As part of the COVID-19 measures, the American Dental Association (ADA) published guidelines with definitions for different categories of dental conditions [6]. Dental pain was a fundamental component in these definitions as it is a highly prevalent and significant health problem that reduces quality of life and well-being [10,11,12,13].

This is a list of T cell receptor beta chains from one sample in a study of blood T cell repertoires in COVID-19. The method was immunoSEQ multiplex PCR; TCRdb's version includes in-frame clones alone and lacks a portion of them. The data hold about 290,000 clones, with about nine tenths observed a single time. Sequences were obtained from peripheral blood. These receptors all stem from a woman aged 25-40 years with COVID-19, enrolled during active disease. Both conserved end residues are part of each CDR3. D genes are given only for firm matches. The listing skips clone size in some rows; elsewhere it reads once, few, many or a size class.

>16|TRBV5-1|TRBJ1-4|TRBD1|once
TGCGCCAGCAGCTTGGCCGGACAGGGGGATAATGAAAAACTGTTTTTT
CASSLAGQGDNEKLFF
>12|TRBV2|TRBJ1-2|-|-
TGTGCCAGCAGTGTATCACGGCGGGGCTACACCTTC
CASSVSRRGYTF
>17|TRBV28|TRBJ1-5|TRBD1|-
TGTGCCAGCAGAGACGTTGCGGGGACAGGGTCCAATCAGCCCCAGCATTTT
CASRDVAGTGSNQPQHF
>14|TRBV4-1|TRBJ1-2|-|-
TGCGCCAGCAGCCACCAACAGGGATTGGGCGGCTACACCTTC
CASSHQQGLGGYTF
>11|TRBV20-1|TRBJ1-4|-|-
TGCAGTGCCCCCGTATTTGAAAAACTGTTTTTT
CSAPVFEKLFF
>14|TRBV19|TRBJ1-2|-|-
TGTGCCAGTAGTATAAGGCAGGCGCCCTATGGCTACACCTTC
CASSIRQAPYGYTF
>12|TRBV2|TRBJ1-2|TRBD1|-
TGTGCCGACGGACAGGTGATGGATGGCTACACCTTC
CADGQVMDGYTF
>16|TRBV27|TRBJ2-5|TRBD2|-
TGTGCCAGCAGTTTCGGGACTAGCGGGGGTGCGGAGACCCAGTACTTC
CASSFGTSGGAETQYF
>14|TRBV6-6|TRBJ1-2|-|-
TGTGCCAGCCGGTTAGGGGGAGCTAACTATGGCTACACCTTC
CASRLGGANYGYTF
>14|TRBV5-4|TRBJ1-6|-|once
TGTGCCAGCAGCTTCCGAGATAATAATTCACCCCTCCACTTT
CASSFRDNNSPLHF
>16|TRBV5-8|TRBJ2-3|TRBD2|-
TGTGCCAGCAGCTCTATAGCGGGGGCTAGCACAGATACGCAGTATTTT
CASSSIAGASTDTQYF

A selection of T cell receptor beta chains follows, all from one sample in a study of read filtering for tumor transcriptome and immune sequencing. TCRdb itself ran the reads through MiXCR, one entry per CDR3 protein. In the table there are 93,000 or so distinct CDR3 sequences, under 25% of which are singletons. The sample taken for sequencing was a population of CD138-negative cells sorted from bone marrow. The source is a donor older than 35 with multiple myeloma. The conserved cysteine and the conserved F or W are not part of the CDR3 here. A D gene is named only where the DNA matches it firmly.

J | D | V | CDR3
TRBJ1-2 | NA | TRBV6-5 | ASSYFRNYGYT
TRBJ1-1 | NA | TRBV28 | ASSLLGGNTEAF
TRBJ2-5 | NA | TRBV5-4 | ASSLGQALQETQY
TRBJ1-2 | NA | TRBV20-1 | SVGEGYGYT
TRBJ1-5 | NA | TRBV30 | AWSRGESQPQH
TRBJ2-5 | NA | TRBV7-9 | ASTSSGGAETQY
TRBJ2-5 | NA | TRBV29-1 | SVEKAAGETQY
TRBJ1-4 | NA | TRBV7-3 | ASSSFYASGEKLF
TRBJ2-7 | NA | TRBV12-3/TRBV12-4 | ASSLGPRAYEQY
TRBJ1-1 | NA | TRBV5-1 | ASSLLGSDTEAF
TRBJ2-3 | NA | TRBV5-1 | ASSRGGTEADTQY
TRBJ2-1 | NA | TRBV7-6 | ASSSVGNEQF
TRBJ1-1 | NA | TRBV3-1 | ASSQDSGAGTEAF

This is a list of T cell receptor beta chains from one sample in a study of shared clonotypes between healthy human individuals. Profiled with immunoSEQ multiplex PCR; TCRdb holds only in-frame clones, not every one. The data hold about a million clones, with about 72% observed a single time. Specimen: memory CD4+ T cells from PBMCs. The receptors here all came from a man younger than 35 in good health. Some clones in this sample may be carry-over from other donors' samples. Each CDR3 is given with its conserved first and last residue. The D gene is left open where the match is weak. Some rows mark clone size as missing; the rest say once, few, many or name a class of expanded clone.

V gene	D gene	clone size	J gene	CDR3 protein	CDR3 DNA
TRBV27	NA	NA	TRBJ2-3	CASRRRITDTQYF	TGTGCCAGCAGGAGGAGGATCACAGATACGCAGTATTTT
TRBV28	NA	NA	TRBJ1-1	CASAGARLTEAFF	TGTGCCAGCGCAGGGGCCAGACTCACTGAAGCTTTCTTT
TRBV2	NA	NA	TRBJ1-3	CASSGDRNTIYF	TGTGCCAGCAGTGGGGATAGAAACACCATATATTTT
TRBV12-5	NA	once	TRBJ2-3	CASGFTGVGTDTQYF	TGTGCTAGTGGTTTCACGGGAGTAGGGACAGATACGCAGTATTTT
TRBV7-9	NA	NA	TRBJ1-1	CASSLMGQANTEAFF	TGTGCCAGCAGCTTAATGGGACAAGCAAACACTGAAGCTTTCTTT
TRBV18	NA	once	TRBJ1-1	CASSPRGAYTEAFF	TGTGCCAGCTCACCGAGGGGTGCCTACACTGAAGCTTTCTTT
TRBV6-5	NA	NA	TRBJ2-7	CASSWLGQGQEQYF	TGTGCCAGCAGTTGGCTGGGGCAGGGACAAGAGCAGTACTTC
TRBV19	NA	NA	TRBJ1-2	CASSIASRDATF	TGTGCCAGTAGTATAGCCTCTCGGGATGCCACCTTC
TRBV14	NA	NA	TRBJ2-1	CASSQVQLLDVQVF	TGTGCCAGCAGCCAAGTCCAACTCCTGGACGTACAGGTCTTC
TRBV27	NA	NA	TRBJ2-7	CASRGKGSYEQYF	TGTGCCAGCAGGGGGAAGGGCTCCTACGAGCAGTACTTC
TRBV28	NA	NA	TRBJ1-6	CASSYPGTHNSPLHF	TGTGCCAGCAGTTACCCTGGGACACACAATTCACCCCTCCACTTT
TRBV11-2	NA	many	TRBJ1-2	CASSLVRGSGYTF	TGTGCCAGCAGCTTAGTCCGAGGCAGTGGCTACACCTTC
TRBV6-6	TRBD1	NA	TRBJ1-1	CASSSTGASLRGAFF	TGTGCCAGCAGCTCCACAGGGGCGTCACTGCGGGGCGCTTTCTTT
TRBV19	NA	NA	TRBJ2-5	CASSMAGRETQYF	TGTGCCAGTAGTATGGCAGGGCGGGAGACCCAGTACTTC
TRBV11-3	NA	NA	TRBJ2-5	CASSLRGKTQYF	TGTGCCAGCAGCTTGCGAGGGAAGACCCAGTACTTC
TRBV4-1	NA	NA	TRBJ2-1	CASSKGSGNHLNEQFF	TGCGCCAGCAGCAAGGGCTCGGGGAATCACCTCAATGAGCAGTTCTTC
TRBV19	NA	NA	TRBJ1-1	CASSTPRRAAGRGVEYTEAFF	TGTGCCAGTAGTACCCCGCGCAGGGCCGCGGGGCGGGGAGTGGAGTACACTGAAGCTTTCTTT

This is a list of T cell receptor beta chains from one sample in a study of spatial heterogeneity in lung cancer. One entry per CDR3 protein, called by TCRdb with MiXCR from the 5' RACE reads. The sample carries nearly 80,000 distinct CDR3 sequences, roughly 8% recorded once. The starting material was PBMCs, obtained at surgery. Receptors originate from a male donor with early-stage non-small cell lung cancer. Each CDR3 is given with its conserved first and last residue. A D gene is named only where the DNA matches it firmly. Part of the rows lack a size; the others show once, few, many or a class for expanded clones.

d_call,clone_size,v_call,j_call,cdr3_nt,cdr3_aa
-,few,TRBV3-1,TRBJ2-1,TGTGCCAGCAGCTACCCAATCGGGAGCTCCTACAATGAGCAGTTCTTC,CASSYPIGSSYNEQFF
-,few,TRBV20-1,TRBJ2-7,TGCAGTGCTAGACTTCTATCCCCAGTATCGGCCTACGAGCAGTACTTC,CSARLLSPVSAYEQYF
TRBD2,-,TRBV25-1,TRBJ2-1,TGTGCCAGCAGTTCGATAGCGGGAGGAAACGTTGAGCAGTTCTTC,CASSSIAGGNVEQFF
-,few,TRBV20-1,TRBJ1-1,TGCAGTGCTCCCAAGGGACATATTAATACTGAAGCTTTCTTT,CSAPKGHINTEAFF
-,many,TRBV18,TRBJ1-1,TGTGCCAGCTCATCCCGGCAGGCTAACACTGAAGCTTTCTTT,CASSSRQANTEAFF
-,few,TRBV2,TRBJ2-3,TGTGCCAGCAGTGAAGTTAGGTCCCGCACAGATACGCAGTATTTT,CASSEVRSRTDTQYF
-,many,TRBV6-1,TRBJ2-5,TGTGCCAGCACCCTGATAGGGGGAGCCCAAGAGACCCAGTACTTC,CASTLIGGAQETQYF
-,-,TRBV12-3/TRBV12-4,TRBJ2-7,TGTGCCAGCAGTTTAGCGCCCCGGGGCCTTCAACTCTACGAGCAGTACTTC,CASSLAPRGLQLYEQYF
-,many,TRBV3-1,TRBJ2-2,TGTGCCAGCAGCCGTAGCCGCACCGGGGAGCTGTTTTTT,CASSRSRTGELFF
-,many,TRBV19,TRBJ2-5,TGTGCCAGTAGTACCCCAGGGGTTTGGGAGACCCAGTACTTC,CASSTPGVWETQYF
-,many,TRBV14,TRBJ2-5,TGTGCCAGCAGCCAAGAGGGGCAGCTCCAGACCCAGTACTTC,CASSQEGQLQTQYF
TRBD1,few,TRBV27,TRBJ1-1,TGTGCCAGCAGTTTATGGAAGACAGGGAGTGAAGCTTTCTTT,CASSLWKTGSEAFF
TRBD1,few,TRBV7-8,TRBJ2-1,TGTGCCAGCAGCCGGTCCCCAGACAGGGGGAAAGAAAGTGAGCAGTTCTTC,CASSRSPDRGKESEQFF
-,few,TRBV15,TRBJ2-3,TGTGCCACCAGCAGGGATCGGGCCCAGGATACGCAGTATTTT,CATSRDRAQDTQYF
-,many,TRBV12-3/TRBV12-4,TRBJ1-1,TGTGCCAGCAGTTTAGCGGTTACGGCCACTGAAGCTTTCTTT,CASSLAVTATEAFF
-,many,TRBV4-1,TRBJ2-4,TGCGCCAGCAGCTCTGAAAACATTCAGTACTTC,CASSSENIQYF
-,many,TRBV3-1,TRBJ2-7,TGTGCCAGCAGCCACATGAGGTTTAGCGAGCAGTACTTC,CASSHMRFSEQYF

Pre-pandemic literature suggested that patients seek emergency appointments in dental practices, and to a certain extent in general medical practices and emergency departments because of ease of access, anxiety from dental intervention, or the notion that a course of antibiotics will treat the condition [14]. COVID-19 pandemic influenced the utilization of emergency dental services [15], and its impact on patterns of dental emergencies was evident in the increased prevalence of dental pain compared to other oral health related problems [16,17,18,19,20,21]. It has also been suggested that during the pandemic, only patients with acute pain remained constant [22], while the less acute but nevertheless existing dental problems were neglected [23]. Such actions might have led to the worsening of overall health, triggering infections with local and systemic complications, compromising general health, and forcing at risk patients to visit hospital emergency rooms [16, 24]. These complications were attributed to using the recommended 'advice, analgesics and antibiotics' (AAA) strategy to manage dental pain which has significant limitations with severe pain-related conditions, where face-to-face dental procedures are necessary to achieve symptomatic relief [25].